lenu la jan. co'e cu fenki

The value of co'e could be

or whatever; we're just not bothering to name it here.

Lojban can go one better, though. As you can tell, Lojban is going to have you saying lenu ___ cu co'e kei quite often (and you never know when you might need that kei terminator); so it offers you an abbreviation: tu'a. tu'a da means lesu'u da cu co'e kei (where su'u, you may recall, is the generic abstractor); so you can translate tu'a as "some abstraction associated with...", or more colloquially, "some stuff about...". tu'a is easily the most popular way of dealing with abstractions you wish weren't there in Lojban; Lojban sentences using it come out fairly similar to the natural language sentences without abstractions that we're used to seeing. So the usual Lojban for "Jyoti is interesting" is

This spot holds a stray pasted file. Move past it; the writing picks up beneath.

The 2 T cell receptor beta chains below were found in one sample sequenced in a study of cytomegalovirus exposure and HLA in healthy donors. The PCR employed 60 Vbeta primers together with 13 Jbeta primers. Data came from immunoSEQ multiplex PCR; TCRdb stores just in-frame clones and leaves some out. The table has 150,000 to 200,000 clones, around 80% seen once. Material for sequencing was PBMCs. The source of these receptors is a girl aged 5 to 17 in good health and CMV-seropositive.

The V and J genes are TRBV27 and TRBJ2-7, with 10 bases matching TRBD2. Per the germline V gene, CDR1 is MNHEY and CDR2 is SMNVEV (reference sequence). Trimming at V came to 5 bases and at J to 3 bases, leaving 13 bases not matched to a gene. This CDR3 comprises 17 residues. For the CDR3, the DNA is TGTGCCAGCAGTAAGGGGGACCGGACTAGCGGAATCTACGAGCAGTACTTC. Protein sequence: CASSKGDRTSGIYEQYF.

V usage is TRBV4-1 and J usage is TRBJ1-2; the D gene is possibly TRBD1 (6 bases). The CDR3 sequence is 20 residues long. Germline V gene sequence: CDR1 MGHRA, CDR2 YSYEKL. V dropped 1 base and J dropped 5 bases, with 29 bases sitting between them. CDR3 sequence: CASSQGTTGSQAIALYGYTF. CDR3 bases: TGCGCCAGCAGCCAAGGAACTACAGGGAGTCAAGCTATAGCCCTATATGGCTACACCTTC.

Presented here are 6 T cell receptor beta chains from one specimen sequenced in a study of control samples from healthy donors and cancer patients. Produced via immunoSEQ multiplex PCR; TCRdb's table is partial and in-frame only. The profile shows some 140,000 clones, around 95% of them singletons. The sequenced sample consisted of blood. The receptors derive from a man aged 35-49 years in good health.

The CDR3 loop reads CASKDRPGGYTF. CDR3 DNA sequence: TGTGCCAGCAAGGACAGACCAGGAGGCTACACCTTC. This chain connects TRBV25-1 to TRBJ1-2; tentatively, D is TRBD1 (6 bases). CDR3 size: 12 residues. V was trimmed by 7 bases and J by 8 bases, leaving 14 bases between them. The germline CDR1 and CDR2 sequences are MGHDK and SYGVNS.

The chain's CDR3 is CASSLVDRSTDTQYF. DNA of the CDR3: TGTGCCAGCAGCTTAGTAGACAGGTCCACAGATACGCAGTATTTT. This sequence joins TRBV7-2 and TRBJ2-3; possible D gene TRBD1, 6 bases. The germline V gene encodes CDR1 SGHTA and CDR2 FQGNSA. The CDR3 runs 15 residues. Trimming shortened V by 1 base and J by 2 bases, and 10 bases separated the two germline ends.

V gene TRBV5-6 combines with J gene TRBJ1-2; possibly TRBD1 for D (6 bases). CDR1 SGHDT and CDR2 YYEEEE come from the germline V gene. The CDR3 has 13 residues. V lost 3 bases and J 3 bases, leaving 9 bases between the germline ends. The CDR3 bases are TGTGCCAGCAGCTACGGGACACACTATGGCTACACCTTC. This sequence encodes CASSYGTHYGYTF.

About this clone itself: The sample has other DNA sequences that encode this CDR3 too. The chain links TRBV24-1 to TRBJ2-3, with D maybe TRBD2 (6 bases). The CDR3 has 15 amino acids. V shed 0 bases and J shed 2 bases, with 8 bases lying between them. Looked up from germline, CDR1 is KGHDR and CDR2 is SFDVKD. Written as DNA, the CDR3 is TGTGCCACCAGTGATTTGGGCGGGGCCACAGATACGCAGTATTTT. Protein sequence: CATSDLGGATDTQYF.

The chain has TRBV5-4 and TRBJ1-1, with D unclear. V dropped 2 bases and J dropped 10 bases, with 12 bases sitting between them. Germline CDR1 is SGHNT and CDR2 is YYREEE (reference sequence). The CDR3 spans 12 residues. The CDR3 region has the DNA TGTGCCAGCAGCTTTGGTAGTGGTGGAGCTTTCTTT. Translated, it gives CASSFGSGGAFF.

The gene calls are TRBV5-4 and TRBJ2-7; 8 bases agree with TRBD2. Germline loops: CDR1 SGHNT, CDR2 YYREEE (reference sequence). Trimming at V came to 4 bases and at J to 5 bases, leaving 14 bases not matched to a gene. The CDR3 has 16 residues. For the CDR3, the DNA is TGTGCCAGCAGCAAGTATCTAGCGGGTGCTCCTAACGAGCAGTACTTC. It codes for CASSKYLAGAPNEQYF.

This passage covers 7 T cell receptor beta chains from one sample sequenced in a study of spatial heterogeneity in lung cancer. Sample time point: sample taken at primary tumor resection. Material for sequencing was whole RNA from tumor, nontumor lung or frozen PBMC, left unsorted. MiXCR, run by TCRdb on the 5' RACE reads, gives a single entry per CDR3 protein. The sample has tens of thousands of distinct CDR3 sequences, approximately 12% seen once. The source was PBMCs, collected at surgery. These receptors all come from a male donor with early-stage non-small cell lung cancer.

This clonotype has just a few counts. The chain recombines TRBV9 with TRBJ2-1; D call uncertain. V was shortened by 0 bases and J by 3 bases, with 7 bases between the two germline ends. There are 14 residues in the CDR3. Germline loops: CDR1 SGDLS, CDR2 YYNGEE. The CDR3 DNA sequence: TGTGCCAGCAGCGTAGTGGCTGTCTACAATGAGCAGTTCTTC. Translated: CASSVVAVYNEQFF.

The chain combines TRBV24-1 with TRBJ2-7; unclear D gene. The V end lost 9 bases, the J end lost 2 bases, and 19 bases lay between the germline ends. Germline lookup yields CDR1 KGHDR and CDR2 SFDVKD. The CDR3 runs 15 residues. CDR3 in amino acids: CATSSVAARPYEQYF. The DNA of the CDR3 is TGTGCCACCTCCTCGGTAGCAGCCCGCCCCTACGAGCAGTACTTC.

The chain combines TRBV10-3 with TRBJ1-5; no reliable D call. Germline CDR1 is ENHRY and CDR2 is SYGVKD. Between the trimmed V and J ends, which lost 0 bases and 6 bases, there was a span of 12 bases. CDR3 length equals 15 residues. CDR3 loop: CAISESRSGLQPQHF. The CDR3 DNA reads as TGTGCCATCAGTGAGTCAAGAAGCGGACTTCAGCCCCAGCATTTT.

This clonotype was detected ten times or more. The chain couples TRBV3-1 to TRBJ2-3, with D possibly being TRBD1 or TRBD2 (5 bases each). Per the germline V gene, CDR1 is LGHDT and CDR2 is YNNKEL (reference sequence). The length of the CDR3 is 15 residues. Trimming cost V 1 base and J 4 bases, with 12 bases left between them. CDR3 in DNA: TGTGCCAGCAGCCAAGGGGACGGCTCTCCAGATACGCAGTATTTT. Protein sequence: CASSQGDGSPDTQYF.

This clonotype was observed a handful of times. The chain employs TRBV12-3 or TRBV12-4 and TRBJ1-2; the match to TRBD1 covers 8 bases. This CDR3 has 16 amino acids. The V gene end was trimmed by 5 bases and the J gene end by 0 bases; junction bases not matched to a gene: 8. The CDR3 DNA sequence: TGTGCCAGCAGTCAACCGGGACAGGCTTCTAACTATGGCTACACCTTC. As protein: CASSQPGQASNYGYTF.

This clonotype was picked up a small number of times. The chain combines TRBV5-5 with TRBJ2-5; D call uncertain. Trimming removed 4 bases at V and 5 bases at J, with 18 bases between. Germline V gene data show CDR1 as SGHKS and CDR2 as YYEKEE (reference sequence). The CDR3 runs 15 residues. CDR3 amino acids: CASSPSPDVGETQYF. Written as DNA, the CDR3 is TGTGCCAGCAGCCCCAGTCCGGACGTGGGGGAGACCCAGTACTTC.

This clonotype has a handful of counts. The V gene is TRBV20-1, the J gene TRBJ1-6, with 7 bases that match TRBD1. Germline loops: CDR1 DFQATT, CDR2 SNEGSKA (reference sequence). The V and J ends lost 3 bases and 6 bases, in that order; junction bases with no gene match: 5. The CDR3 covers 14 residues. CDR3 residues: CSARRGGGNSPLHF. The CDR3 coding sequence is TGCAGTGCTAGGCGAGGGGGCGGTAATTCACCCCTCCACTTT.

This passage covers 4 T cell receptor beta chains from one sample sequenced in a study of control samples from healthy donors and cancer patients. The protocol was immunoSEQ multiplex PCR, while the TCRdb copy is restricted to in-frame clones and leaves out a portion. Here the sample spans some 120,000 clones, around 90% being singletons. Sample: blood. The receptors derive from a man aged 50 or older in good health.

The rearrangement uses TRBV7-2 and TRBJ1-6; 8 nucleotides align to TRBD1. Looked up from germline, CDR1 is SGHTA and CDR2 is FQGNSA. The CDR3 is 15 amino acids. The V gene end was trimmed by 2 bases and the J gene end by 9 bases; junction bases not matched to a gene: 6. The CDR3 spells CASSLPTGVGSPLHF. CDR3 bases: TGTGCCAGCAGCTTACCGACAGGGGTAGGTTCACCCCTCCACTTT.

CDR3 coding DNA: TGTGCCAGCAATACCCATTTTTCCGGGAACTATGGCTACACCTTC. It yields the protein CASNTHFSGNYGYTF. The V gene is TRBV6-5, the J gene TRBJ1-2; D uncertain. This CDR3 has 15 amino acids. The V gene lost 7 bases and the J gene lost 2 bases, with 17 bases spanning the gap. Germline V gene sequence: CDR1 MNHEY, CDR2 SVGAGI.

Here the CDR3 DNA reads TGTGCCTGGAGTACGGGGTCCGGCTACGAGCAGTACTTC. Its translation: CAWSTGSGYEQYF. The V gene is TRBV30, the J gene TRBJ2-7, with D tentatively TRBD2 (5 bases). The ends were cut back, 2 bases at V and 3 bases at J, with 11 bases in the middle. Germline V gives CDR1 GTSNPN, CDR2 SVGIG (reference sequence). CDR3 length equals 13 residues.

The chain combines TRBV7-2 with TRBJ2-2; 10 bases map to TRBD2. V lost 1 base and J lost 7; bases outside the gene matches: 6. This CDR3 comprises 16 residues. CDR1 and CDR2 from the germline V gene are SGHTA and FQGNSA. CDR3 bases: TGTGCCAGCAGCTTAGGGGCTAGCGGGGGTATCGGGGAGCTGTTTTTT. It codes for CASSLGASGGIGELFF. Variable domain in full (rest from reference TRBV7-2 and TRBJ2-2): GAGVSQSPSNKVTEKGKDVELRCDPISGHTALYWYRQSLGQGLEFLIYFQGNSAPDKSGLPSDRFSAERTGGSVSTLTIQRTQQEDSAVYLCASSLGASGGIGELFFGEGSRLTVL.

tu'a la djiotis. cinri

and the usual Lojban for "Zhang is crazy" is

tu'a la jan. fenki



x1 desires/wants/wishes x2 (event/state) for purpose x3


x1 [state/event/process] commences/initiates/starts/begins to occur; (intransitive verb)


x1 (event) annoys/irritates/bothers/distracts x2


x1 is fond of/likes/has a taste for x2 (object/state)


x1 (event/state) is an accident/unintentional on the part of x2; x1 is an accident


x1 tries/attempts/makes an effort to do/attain x2 (event/state/property) by actions/method x3

Exercise 3

Some of these sentences need to be translated in Lojban with tu'a, and some don't. Supply the appropriate translation, in either case.

  1. I tried the curry.

  2. I wanted the curry.

  3. I liked the curry.

  4. My leaving was accidental.

  5. Gratitude annoys me.

  6. Curry annoys me.

  7. The irritation has begun.